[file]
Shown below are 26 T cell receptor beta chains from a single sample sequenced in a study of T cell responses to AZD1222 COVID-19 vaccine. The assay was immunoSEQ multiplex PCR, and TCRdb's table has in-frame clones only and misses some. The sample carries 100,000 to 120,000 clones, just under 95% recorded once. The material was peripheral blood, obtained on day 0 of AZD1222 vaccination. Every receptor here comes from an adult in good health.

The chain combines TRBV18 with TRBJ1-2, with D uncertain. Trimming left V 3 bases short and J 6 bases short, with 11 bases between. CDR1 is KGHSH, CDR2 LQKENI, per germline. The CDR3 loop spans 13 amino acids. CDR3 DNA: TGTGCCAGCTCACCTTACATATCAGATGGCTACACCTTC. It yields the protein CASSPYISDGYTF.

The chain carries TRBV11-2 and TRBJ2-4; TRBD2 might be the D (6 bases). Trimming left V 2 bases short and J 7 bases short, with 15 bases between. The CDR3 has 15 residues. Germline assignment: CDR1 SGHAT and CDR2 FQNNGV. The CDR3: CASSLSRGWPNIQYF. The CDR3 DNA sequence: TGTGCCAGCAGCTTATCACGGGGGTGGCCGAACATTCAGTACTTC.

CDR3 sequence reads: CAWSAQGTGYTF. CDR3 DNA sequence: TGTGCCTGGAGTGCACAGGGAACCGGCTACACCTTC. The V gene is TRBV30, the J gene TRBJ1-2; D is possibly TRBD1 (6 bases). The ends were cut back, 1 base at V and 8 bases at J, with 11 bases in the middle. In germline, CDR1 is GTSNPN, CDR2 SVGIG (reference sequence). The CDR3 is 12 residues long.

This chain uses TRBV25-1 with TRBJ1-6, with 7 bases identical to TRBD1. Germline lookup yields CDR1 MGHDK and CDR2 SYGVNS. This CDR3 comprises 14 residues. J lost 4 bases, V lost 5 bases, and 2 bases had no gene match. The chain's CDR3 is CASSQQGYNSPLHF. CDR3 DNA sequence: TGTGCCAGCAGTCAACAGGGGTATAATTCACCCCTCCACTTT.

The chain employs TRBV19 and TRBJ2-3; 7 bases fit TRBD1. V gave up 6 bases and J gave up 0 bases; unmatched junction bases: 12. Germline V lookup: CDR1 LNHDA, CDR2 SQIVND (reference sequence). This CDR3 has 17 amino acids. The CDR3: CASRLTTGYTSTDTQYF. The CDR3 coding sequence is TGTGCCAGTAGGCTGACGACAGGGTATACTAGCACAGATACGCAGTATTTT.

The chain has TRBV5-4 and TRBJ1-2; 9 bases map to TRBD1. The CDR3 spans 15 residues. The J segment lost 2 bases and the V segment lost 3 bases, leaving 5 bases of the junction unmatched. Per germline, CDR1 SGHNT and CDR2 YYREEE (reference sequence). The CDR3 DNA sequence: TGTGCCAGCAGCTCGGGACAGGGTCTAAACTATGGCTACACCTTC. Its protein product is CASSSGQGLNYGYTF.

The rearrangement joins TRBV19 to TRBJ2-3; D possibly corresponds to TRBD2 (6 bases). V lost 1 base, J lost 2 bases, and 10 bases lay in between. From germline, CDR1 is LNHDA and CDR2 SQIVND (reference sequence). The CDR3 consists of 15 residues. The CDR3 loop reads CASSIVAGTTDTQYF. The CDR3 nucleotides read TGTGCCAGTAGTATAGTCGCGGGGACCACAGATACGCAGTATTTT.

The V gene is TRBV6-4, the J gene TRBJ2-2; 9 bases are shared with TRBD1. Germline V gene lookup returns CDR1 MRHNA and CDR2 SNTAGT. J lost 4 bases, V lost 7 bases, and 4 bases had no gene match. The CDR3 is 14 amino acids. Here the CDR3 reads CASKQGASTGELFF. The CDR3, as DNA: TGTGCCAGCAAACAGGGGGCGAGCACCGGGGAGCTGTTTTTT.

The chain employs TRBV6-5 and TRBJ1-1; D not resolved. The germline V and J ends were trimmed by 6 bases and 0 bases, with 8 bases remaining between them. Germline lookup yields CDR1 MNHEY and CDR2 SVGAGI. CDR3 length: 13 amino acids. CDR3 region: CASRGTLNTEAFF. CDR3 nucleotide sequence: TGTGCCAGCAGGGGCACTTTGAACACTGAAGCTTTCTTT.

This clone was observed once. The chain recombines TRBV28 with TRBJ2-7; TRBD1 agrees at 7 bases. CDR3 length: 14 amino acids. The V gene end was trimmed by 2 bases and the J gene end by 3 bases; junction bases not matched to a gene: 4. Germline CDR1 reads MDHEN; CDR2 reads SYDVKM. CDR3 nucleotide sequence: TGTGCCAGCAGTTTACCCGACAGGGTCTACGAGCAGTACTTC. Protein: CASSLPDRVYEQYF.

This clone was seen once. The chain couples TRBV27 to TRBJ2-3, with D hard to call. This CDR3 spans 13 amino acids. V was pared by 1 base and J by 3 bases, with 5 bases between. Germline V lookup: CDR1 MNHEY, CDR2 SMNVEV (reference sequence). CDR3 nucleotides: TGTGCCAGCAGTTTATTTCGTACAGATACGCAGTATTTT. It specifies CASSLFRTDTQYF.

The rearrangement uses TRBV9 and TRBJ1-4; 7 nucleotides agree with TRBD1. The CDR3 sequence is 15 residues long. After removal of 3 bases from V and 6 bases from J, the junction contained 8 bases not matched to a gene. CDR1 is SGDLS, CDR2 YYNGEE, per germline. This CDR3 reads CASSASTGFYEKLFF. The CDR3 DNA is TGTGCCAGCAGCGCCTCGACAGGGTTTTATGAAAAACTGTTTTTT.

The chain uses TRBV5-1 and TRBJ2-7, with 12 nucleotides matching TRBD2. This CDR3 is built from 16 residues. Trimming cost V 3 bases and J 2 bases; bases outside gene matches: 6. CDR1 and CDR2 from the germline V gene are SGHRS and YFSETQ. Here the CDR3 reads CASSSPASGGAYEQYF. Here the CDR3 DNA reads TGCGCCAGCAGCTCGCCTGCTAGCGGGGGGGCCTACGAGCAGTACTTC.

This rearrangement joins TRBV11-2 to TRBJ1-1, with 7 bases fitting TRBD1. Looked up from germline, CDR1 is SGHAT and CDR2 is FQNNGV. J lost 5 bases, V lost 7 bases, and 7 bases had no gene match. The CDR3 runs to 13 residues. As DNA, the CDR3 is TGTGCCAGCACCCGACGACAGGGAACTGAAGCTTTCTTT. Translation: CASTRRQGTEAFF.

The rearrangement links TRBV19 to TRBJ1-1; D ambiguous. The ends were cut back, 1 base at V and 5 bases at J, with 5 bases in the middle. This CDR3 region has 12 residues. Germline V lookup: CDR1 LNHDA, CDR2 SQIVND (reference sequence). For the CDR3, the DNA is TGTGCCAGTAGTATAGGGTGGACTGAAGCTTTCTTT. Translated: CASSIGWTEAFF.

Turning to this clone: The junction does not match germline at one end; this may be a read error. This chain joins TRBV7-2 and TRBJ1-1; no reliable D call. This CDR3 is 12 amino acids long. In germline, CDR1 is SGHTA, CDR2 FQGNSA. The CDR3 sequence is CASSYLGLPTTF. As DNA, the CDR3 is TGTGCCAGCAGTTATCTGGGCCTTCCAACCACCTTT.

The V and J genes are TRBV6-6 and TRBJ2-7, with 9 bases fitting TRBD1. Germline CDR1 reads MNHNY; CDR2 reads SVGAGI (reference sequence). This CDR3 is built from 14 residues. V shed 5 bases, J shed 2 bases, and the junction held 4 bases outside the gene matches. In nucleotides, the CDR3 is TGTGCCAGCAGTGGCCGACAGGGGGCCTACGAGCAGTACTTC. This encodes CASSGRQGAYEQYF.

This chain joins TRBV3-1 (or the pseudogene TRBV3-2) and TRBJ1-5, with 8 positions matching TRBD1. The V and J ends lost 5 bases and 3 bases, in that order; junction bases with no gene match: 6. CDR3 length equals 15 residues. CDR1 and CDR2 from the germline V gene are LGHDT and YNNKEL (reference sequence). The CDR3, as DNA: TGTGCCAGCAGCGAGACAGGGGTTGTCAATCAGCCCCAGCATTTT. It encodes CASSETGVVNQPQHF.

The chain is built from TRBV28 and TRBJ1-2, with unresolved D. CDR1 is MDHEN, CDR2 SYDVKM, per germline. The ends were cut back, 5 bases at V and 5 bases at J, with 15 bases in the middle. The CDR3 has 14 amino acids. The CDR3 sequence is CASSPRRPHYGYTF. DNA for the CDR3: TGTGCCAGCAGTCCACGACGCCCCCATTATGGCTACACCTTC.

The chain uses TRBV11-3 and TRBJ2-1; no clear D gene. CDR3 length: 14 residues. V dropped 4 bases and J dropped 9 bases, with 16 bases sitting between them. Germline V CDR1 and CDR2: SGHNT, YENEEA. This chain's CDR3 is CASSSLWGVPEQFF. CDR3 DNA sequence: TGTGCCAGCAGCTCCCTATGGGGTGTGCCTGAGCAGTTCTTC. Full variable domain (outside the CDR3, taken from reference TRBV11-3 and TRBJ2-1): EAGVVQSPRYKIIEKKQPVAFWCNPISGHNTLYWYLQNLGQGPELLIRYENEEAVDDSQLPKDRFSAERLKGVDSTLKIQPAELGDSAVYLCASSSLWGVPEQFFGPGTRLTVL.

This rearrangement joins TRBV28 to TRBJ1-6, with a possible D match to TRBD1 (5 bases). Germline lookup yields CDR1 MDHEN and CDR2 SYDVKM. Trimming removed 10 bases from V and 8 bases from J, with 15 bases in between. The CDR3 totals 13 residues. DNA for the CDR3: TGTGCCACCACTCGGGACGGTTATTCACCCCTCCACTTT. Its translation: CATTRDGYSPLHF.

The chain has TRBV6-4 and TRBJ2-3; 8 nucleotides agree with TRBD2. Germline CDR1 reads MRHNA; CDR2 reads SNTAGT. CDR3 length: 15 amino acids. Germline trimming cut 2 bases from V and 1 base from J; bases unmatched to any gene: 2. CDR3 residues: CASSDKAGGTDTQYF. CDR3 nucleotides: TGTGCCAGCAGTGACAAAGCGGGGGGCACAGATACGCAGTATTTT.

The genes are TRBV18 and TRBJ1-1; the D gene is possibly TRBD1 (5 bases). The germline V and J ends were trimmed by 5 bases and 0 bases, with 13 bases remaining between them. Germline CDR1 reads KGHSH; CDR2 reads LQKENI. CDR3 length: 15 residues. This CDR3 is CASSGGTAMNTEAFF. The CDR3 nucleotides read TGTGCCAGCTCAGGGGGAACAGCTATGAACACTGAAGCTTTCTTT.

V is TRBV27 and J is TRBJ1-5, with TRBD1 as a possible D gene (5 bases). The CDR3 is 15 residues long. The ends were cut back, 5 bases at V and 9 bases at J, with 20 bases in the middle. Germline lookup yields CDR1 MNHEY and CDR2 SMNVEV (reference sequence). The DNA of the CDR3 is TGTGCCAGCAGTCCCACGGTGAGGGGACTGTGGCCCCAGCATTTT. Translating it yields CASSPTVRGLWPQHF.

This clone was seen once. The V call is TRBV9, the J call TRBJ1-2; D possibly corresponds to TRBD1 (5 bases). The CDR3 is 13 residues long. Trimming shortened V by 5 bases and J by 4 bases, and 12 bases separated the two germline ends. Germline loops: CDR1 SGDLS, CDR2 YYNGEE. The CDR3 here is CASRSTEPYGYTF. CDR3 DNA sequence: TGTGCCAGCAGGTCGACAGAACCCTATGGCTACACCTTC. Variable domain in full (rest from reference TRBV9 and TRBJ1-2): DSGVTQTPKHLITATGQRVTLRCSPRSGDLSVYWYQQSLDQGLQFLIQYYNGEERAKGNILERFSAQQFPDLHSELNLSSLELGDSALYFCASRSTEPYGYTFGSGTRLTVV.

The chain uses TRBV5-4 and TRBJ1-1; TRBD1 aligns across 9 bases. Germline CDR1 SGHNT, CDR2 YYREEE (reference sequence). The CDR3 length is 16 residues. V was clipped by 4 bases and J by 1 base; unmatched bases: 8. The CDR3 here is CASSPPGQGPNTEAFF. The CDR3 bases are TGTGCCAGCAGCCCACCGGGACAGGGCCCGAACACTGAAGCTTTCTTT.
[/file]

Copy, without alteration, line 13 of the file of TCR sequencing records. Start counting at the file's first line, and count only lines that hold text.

The rearrangement uses TRBV9 and TRBJ1-4; 7 nucleotides agree with TRBD1. The CDR3 sequence is 15 residues long. After removal of 3 bases from V and 6 bases from J, the junction contained 8 bases not matched to a gene. CDR1 is SGDLS, CDR2 YYNGEE, per germline. This CDR3 reads CASSASTGFYEKLFF. The CDR3 DNA is TGTGCCAGCAGCGCCTCGACAGGGTTTTATGAAAAACTGTTTTTT.